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Outside ranking tells only part of China's story
( 2003-11-18 22:37) (China Daily)

China's slide in ranking in the Global Competitiveness Report reveals that there is a pressing need for the nation to sharpen its commercial competitive edge and for the Chinese Government to change its role in directing the economy, said an article in the Beijing-based periodical International Finance.

In the latest Global Competitiveness Report covering 102 countries and regions, China's competitiveness in economic growth and in commerce ranked 44th and 46th, respectively, compared to 38th in both areas a year ago. It fell from the 33rd to 44th in comprehensive competitiveness in the Global Competitiveness Rankings.

The report is published yearly by the World Economic Forum to analyze countries' current economic situation and probe into their growth potential.

The article said China still has a long way to go in bringing technological innovation and its public institutions up to international standards.

"What counts is not the rankings, but the problems hidden behind them,'' the article quoted Lopez Clara, a celebrated economist, as saying.

On the surface, talk of a blunting of China's commercial competitiveness seems to contradict the picture of China's spectacular economic development. This has led many scholars to argue that the reliability of the report is questionable.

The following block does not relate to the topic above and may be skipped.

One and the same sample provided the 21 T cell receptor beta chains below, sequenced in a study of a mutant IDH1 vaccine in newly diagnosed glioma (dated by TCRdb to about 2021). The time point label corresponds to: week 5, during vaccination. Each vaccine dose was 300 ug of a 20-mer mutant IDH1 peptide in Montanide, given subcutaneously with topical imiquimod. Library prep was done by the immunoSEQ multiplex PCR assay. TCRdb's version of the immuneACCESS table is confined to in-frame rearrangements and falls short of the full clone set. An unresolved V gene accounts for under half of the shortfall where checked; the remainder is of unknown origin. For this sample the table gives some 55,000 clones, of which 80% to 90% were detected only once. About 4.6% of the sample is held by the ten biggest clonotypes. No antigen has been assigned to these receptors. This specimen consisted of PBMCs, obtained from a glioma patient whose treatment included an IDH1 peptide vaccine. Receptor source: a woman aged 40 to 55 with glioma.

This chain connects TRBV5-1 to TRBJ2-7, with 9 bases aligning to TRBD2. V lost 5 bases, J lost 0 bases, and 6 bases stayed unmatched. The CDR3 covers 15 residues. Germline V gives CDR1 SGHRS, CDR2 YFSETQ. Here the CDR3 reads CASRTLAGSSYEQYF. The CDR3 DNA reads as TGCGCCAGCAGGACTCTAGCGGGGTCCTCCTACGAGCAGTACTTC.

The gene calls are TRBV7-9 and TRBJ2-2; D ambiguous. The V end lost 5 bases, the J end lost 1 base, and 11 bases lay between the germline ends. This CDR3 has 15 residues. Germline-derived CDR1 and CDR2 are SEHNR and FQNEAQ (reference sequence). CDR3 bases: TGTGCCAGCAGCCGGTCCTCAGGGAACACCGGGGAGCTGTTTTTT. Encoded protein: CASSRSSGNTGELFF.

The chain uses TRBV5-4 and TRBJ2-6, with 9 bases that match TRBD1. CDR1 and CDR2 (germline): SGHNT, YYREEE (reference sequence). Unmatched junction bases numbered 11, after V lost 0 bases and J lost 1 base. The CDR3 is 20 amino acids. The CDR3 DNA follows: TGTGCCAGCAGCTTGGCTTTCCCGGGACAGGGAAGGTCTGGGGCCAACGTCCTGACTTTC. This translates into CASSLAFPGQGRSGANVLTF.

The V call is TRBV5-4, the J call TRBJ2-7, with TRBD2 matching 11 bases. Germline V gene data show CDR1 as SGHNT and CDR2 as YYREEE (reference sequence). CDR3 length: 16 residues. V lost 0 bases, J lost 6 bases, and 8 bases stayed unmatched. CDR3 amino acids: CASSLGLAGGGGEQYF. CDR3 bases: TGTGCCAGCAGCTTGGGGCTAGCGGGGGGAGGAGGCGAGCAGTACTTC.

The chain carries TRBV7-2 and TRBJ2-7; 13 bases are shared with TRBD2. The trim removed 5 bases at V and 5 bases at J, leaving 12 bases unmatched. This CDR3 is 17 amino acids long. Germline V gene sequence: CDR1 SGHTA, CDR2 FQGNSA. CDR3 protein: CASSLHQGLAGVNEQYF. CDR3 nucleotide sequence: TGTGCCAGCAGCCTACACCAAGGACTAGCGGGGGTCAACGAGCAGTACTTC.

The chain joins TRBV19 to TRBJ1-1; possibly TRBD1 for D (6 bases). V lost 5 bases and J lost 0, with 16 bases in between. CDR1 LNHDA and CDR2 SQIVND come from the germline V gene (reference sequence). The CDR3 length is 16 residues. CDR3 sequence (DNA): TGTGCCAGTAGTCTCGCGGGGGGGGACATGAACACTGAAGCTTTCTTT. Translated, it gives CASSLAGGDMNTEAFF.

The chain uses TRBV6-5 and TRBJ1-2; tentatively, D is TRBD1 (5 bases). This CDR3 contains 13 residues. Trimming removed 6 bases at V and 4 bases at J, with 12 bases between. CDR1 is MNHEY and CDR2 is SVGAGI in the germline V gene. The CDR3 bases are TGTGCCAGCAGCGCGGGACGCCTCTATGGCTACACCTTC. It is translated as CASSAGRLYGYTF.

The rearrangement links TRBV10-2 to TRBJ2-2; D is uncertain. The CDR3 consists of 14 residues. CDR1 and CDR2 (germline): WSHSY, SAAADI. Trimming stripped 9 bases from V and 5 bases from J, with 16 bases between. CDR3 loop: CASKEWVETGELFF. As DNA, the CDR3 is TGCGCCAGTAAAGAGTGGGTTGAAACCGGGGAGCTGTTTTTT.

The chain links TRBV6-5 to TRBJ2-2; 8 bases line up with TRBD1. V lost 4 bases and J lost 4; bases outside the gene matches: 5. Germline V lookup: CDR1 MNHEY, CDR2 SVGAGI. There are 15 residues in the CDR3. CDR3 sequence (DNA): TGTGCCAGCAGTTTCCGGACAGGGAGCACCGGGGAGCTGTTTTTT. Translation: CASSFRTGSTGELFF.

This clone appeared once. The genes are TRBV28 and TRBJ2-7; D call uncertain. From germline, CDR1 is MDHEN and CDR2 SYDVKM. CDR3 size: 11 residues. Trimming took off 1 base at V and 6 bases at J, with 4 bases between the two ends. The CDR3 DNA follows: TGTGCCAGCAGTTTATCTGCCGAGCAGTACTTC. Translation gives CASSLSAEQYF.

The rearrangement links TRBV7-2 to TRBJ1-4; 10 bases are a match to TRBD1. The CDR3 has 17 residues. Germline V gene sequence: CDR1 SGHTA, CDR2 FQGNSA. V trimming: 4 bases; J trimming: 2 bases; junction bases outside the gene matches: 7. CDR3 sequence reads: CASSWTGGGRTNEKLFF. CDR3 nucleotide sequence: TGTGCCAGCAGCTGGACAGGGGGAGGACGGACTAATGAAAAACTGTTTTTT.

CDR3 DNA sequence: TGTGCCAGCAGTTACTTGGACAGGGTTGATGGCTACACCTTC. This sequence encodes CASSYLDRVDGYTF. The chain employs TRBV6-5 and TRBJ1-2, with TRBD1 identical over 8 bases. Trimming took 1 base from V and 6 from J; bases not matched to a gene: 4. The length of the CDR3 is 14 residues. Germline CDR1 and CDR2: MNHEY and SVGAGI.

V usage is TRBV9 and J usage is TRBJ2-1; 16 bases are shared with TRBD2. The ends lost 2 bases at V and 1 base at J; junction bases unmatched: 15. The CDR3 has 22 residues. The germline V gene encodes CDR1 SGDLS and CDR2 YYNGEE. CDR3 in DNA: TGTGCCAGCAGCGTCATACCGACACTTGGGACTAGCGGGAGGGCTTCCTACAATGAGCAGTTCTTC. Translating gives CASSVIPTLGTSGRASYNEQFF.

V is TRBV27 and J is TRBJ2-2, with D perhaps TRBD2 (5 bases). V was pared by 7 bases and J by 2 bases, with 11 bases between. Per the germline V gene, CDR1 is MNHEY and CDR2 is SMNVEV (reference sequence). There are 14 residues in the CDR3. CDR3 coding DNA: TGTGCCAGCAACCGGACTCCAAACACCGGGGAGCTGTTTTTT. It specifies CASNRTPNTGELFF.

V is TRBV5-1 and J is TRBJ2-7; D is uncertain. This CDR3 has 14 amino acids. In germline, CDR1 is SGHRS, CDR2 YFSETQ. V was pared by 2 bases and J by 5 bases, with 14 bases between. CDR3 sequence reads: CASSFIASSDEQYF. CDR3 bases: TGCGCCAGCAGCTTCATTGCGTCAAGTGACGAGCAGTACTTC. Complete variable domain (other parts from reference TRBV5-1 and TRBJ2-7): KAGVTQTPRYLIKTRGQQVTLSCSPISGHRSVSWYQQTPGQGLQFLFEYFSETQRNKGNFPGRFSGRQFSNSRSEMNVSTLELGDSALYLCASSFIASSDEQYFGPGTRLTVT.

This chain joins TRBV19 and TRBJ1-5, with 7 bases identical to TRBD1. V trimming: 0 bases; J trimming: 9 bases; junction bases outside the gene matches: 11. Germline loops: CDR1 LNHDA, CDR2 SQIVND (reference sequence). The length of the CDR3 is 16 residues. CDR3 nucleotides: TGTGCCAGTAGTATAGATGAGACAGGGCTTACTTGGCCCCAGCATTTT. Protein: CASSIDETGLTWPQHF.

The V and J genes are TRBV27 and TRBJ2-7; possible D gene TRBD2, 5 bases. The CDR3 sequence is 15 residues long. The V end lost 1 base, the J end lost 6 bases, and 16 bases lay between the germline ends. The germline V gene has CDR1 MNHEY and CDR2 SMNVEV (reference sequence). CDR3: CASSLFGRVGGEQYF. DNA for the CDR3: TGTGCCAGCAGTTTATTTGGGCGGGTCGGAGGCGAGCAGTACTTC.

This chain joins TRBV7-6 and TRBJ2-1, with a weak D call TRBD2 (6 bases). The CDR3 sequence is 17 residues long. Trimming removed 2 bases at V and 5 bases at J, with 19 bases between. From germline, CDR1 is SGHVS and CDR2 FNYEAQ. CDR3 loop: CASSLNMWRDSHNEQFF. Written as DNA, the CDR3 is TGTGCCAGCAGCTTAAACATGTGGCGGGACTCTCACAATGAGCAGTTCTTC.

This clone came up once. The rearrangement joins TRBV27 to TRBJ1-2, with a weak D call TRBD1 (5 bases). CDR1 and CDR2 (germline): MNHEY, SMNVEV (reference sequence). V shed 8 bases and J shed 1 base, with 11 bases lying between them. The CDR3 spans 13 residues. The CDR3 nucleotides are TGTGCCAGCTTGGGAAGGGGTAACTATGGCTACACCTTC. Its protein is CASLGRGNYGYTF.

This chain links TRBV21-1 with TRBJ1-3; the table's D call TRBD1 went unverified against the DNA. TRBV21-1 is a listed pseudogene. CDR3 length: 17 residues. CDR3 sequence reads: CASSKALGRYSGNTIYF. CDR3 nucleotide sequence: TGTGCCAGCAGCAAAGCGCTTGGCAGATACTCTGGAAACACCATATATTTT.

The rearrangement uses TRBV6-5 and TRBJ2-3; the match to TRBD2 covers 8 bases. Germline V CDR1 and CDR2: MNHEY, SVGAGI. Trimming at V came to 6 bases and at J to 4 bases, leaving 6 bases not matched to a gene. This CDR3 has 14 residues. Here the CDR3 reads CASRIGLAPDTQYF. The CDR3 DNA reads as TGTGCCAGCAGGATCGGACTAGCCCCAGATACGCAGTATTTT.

Such doubts may have some justification, but China should take a deeper look at itself, said the article.

The Global Competitiveness Report ranks each country or region after analysis of a variety of areas such as the macro economic climate, the legal system, public services, and the consistency of government policies.

The report pointed out that many of China's industrial technologies are more imitative than they are creative.

A more serious problem is that China scores very low in the report's rating of corporate governance and the overall commercial environment, which led to China's fall in the ranking of commercial competitiveness, according to the article.

The old measure of gauging the government's performance merely by country's economic growth rate is not correct, the article said, adding that the quality of public policies and the protection of property rights are more important measures of the government's work.

In the report's survey of Chinese entrepreneurs, 17 per cent of respondents complained that poor financing services are the biggest problem hindering commercial activities.

Low efficiency, inconsistent policies and corruption in government agencies are also major concerns among entrepreneurs.

Some scholars even warn that the government's excessive administrative power has become the economy's biggest problem.

"The key to China's reform has shifted from fostering business to improving the work of government,'' economist Wu Jinglian commented recently at a forum.

The article said government regulation is necessary in many aspects as the market is still immature, but the misuse of government power should be checked.

It is time for China to step up the fight to curb corruption and improve the efficiency of government, said the article.

Beyond the global competitiveness ranking, China must look within the operations of government administration and the ways of doing business in the country if it is to find ways to improve itself. The focus of concern has to be within, the article said.

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